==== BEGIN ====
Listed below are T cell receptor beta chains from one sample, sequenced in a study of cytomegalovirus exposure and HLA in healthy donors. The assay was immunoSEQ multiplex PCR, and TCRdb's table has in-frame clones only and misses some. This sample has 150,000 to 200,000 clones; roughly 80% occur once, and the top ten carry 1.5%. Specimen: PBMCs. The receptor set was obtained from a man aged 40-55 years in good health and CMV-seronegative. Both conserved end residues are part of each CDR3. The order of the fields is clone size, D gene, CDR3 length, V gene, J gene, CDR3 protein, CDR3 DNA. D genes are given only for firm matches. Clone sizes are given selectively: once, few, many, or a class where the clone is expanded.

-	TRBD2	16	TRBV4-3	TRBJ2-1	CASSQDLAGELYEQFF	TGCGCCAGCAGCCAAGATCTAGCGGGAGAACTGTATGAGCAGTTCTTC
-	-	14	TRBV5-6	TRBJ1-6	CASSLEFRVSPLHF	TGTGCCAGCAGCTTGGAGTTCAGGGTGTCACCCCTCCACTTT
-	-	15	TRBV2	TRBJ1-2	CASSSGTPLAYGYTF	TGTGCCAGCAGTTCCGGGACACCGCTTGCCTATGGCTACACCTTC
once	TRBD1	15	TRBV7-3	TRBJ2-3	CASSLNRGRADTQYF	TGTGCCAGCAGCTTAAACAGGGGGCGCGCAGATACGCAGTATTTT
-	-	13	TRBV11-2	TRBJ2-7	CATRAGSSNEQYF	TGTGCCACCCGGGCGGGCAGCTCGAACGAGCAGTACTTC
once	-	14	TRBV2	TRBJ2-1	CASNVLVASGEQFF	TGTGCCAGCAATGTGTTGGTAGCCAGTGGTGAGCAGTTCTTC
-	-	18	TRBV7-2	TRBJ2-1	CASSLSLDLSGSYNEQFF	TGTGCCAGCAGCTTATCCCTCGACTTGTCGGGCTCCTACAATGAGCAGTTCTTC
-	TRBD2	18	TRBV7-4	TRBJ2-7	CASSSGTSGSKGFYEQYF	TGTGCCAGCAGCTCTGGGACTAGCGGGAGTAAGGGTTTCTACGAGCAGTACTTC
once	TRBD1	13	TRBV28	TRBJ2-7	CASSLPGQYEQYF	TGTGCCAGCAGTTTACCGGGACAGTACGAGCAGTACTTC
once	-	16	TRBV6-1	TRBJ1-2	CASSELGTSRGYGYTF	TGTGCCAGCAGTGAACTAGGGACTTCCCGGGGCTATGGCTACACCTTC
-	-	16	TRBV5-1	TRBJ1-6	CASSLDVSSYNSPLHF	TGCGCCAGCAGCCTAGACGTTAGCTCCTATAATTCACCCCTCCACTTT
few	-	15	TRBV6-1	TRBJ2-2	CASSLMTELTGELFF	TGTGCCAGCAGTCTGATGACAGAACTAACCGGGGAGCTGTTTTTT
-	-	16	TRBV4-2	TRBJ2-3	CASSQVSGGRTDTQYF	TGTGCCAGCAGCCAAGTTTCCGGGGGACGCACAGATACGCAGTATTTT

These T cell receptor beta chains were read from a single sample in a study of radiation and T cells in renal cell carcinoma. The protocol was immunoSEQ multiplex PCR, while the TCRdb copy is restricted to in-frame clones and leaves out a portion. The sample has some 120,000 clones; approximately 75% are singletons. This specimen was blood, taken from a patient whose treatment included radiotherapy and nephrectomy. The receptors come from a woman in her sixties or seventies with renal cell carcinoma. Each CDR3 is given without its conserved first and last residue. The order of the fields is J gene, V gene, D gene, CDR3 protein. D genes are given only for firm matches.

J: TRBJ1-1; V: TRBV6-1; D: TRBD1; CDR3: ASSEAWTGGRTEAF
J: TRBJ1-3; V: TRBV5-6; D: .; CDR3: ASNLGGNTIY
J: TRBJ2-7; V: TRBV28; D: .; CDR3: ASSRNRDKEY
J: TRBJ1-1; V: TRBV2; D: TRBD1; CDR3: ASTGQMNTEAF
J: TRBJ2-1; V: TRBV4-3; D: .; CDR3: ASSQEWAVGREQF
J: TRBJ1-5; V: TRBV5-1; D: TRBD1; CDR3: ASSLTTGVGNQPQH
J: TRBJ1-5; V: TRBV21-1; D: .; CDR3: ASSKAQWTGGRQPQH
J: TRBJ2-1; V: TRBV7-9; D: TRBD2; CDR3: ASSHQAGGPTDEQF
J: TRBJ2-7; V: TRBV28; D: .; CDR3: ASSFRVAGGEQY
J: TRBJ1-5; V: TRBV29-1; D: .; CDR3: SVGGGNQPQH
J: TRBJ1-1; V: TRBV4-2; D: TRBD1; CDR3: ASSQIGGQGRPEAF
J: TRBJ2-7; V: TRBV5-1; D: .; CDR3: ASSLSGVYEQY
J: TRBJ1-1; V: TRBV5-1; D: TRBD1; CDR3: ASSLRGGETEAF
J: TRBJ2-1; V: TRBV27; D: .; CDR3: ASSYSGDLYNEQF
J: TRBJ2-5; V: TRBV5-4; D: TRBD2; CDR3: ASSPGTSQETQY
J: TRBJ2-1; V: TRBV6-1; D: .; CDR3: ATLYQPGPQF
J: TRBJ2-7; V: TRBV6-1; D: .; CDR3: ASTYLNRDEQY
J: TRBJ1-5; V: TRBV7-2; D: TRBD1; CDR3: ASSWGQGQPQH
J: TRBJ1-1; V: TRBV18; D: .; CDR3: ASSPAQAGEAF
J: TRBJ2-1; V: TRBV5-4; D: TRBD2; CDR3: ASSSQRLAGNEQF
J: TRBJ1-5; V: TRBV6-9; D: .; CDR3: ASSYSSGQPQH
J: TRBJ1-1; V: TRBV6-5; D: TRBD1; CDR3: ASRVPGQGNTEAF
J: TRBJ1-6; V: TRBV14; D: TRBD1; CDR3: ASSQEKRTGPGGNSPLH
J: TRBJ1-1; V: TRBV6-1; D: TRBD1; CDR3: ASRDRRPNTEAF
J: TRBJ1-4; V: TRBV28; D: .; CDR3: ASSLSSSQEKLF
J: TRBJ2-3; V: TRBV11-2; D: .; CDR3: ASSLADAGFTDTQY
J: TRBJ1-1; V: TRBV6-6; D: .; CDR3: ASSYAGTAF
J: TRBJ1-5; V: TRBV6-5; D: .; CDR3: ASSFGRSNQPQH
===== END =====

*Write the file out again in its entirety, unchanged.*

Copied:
Listed below are T cell receptor beta chains from one sample, sequenced in a study of cytomegalovirus exposure and HLA in healthy donors. The assay was immunoSEQ multiplex PCR, and TCRdb's table has in-frame clones only and misses some. This sample has 150,000 to 200,000 clones; roughly 80% occur once, and the top ten carry 1.5%. Specimen: PBMCs. The receptor set was obtained from a man aged 40-55 years in good health and CMV-seronegative. Both conserved end residues are part of each CDR3. The order of the fields is clone size, D gene, CDR3 length, V gene, J gene, CDR3 protein, CDR3 DNA. D genes are given only for firm matches. Clone sizes are given selectively: once, few, many, or a class where the clone is expanded.

-	TRBD2	16	TRBV4-3	TRBJ2-1	CASSQDLAGELYEQFF	TGCGCCAGCAGCCAAGATCTAGCGGGAGAACTGTATGAGCAGTTCTTC
-	-	14	TRBV5-6	TRBJ1-6	CASSLEFRVSPLHF	TGTGCCAGCAGCTTGGAGTTCAGGGTGTCACCCCTCCACTTT
-	-	15	TRBV2	TRBJ1-2	CASSSGTPLAYGYTF	TGTGCCAGCAGTTCCGGGACACCGCTTGCCTATGGCTACACCTTC
once	TRBD1	15	TRBV7-3	TRBJ2-3	CASSLNRGRADTQYF	TGTGCCAGCAGCTTAAACAGGGGGCGCGCAGATACGCAGTATTTT
-	-	13	TRBV11-2	TRBJ2-7	CATRAGSSNEQYF	TGTGCCACCCGGGCGGGCAGCTCGAACGAGCAGTACTTC
once	-	14	TRBV2	TRBJ2-1	CASNVLVASGEQFF	TGTGCCAGCAATGTGTTGGTAGCCAGTGGTGAGCAGTTCTTC
-	-	18	TRBV7-2	TRBJ2-1	CASSLSLDLSGSYNEQFF	TGTGCCAGCAGCTTATCCCTCGACTTGTCGGGCTCCTACAATGAGCAGTTCTTC
-	TRBD2	18	TRBV7-4	TRBJ2-7	CASSSGTSGSKGFYEQYF	TGTGCCAGCAGCTCTGGGACTAGCGGGAGTAAGGGTTTCTACGAGCAGTACTTC
once	TRBD1	13	TRBV28	TRBJ2-7	CASSLPGQYEQYF	TGTGCCAGCAGTTTACCGGGACAGTACGAGCAGTACTTC
once	-	16	TRBV6-1	TRBJ1-2	CASSELGTSRGYGYTF	TGTGCCAGCAGTGAACTAGGGACTTCCCGGGGCTATGGCTACACCTTC
-	-	16	TRBV5-1	TRBJ1-6	CASSLDVSSYNSPLHF	TGCGCCAGCAGCCTAGACGTTAGCTCCTATAATTCACCCCTCCACTTT
few	-	15	TRBV6-1	TRBJ2-2	CASSLMTELTGELFF	TGTGCCAGCAGTCTGATGACAGAACTAACCGGGGAGCTGTTTTTT
-	-	16	TRBV4-2	TRBJ2-3	CASSQVSGGRTDTQYF	TGTGCCAGCAGCCAAGTTTCCGGGGGACGCACAGATACGCAGTATTTT

These T cell receptor beta chains were read from a single sample in a study of radiation and T cells in renal cell carcinoma. The protocol was immunoSEQ multiplex PCR, while the TCRdb copy is restricted to in-frame clones and leaves out a portion. The sample has some 120,000 clones; approximately 75% are singletons. This specimen was blood, taken from a patient whose treatment included radiotherapy and nephrectomy. The receptors come from a woman in her sixties or seventies with renal cell carcinoma. Each CDR3 is given without its conserved first and last residue. The order of the fields is J gene, V gene, D gene, CDR3 protein. D genes are given only for firm matches.

J: TRBJ1-1; V: TRBV6-1; D: TRBD1; CDR3: ASSEAWTGGRTEAF
J: TRBJ1-3; V: TRBV5-6; D: .; CDR3: ASNLGGNTIY
J: TRBJ2-7; V: TRBV28; D: .; CDR3: ASSRNRDKEY
J: TRBJ1-1; V: TRBV2; D: TRBD1; CDR3: ASTGQMNTEAF
J: TRBJ2-1; V: TRBV4-3; D: .; CDR3: ASSQEWAVGREQF
J: TRBJ1-5; V: TRBV5-1; D: TRBD1; CDR3: ASSLTTGVGNQPQH
J: TRBJ1-5; V: TRBV21-1; D: .; CDR3: ASSKAQWTGGRQPQH
J: TRBJ2-1; V: TRBV7-9; D: TRBD2; CDR3: ASSHQAGGPTDEQF
J: TRBJ2-7; V: TRBV28; D: .; CDR3: ASSFRVAGGEQY
J: TRBJ1-5; V: TRBV29-1; D: .; CDR3: SVGGGNQPQH
J: TRBJ1-1; V: TRBV4-2; D: TRBD1; CDR3: ASSQIGGQGRPEAF
J: TRBJ2-7; V: TRBV5-1; D: .; CDR3: ASSLSGVYEQY
J: TRBJ1-1; V: TRBV5-1; D: TRBD1; CDR3: ASSLRGGETEAF
J: TRBJ2-1; V: TRBV27; D: .; CDR3: ASSYSGDLYNEQF
J: TRBJ2-5; V: TRBV5-4; D: TRBD2; CDR3: ASSPGTSQETQY
J: TRBJ2-1; V: TRBV6-1; D: .; CDR3: ATLYQPGPQF
J: TRBJ2-7; V: TRBV6-1; D: .; CDR3: ASTYLNRDEQY
J: TRBJ1-5; V: TRBV7-2; D: TRBD1; CDR3: ASSWGQGQPQH
J: TRBJ1-1; V: TRBV18; D: .; CDR3: ASSPAQAGEAF
J: TRBJ2-1; V: TRBV5-4; D: TRBD2; CDR3: ASSSQRLAGNEQF
J: TRBJ1-5; V: TRBV6-9; D: .; CDR3: ASSYSSGQPQH
J: TRBJ1-1; V: TRBV6-5; D: TRBD1; CDR3: ASRVPGQGNTEAF
J: TRBJ1-6; V: TRBV14; D: TRBD1; CDR3: ASSQEKRTGPGGNSPLH
J: TRBJ1-1; V: TRBV6-1; D: TRBD1; CDR3: ASRDRRPNTEAF
J: TRBJ1-4; V: TRBV28; D: .; CDR3: ASSLSSSQEKLF
J: TRBJ2-3; V: TRBV11-2; D: .; CDR3: ASSLADAGFTDTQY
J: TRBJ1-1; V: TRBV6-6; D: .; CDR3: ASSYAGTAF
J: TRBJ1-5; V: TRBV6-5; D: .; CDR3: ASSFGRSNQPQH